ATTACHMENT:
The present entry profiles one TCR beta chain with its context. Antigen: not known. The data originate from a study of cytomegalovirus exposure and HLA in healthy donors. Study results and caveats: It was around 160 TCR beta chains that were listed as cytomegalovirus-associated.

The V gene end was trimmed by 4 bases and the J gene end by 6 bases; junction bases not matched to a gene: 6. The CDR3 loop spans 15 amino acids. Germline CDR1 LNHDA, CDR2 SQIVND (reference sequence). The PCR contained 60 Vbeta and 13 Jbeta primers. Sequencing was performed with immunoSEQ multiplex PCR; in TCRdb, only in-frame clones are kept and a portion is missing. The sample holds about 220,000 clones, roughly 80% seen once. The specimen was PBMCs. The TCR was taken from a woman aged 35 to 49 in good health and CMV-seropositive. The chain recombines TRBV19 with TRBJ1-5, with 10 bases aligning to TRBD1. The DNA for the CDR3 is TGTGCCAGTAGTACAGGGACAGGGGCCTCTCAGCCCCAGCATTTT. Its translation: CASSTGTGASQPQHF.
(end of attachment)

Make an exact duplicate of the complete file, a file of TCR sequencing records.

The present entry profiles one TCR beta chain with its context. Antigen: not known. The data originate from a study of cytomegalovirus exposure and HLA in healthy donors. Study results and caveats: It was around 160 TCR beta chains that were listed as cytomegalovirus-associated.

The V gene end was trimmed by 4 bases and the J gene end by 6 bases; junction bases not matched to a gene: 6. The CDR3 loop spans 15 amino acids. Germline CDR1 LNHDA, CDR2 SQIVND (reference sequence). The PCR contained 60 Vbeta and 13 Jbeta primers. Sequencing was performed with immunoSEQ multiplex PCR; in TCRdb, only in-frame clones are kept and a portion is missing. The sample holds about 220,000 clones, roughly 80% seen once. The specimen was PBMCs. The TCR was taken from a woman aged 35 to 49 in good health and CMV-seropositive. The chain recombines TRBV19 with TRBJ1-5, with 10 bases aligning to TRBD1. The DNA for the CDR3 is TGTGCCAGTAGTACAGGGACAGGGGCCTCTCAGCCCCAGCATTTT. Its translation: CASSTGTGASQPQHF.